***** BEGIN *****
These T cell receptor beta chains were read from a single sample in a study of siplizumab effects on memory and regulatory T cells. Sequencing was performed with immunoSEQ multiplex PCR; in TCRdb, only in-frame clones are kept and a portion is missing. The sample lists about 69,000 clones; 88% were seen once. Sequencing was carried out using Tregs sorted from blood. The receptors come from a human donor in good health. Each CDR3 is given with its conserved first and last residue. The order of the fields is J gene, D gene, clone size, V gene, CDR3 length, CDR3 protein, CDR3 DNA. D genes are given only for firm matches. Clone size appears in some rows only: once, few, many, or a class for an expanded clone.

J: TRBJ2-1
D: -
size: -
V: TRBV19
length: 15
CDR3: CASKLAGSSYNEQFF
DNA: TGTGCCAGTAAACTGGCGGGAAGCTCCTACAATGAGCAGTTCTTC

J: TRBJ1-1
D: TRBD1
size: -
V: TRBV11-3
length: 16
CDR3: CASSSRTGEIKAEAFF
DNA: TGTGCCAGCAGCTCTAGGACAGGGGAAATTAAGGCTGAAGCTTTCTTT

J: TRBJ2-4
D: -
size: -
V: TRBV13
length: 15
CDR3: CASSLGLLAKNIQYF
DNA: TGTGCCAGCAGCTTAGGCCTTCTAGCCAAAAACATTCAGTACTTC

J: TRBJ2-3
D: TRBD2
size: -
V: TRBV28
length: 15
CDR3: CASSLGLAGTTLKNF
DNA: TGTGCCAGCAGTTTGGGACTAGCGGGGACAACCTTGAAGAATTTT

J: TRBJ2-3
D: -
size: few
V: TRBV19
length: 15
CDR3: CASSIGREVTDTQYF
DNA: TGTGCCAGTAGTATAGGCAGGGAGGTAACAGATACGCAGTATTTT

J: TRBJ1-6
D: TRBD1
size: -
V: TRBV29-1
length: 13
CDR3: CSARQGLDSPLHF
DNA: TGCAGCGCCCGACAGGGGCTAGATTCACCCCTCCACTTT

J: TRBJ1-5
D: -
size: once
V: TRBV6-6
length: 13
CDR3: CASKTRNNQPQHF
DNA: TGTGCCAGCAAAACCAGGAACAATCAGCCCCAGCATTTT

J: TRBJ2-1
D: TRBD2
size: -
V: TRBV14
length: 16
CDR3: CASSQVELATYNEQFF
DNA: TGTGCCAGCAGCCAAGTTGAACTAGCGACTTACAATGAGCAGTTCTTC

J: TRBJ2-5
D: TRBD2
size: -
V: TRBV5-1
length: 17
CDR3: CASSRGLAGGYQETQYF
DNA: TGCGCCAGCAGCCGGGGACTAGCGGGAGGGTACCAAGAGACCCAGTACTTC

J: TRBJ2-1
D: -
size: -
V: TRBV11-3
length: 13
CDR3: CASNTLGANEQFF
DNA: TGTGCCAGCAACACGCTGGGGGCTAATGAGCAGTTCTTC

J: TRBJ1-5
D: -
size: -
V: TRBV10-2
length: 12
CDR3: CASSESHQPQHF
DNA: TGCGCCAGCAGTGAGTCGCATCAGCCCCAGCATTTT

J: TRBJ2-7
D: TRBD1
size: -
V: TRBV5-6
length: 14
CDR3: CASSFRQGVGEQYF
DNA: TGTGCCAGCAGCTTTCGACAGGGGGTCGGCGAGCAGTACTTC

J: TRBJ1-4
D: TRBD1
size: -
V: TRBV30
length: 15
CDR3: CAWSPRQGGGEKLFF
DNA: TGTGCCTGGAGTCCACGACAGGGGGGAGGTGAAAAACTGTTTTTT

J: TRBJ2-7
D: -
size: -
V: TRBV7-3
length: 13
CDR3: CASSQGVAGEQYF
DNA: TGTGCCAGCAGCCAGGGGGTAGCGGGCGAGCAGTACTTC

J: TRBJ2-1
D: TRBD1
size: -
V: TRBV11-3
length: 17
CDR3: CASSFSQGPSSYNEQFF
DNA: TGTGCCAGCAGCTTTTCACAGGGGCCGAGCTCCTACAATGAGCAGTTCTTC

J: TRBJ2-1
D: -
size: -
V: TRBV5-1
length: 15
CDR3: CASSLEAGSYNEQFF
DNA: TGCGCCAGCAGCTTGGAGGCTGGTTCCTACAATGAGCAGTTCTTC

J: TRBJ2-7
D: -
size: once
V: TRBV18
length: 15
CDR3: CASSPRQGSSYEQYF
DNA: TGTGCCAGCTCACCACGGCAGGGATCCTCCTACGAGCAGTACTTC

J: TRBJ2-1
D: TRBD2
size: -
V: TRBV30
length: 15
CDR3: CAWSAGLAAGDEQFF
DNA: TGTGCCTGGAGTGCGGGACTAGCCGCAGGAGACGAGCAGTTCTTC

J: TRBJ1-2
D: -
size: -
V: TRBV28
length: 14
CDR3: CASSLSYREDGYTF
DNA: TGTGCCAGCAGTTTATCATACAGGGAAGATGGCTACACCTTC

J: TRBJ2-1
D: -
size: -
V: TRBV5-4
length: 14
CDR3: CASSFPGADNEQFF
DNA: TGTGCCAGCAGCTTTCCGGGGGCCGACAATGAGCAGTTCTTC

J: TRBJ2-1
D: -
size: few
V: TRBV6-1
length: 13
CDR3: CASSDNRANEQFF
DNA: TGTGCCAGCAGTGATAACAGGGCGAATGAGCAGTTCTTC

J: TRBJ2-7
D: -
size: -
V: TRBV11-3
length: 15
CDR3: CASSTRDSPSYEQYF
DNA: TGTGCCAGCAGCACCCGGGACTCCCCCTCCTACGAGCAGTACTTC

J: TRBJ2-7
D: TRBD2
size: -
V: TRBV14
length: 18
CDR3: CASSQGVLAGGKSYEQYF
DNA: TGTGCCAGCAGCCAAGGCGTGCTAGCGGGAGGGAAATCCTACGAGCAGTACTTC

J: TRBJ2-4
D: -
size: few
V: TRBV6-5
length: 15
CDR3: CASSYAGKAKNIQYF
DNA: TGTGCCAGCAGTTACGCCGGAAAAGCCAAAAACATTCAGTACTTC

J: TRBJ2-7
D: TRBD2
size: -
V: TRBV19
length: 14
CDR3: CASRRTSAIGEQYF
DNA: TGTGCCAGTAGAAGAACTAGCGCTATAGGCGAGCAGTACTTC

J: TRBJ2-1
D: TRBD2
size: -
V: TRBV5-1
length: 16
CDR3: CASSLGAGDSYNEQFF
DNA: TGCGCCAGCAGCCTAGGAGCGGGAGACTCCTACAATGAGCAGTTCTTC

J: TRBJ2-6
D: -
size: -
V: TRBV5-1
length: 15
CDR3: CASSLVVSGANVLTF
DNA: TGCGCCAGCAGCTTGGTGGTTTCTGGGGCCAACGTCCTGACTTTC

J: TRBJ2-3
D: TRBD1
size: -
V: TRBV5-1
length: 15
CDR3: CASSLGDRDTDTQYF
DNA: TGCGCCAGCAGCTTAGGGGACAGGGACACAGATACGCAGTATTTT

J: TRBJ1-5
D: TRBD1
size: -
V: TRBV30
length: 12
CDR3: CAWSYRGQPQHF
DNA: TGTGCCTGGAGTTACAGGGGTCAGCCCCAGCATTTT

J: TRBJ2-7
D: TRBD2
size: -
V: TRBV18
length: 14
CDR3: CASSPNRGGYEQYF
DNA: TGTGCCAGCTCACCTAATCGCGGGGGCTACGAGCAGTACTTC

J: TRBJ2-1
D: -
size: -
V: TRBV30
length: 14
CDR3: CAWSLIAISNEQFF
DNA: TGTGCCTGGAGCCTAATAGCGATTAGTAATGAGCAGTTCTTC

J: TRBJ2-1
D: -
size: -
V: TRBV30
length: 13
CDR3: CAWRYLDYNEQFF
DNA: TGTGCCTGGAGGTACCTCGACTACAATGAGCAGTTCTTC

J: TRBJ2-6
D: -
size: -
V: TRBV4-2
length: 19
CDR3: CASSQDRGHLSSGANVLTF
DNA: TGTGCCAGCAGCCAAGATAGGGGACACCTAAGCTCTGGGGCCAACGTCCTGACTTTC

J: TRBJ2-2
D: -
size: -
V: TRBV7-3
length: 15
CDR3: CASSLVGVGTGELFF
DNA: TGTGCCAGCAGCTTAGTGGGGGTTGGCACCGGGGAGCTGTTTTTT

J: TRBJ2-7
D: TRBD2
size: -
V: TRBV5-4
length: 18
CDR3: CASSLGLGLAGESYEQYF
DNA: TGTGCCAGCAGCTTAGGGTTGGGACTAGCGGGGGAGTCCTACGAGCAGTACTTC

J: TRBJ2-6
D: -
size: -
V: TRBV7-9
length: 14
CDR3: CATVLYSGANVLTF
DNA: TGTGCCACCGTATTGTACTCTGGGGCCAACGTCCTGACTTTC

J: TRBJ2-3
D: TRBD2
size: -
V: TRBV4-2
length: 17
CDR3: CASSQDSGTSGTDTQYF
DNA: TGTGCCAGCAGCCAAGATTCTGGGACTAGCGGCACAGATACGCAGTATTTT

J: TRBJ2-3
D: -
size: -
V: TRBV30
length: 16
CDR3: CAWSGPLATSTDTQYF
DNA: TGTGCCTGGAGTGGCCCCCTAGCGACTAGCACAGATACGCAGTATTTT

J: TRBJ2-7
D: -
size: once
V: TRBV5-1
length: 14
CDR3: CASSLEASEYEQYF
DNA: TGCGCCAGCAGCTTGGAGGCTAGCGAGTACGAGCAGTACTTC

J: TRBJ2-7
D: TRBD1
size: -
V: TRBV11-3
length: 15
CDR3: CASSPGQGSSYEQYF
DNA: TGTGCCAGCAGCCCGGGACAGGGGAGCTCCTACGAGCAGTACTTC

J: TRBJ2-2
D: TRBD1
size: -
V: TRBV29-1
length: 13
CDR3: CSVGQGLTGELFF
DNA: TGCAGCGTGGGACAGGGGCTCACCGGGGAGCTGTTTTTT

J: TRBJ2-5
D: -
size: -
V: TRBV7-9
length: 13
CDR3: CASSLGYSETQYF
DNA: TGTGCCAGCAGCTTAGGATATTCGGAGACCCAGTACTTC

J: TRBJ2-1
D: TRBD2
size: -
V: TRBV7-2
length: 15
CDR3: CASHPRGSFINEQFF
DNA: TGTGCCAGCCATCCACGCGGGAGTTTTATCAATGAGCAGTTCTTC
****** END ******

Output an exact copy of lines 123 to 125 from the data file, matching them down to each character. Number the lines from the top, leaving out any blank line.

size: -
V: TRBV30
length: 15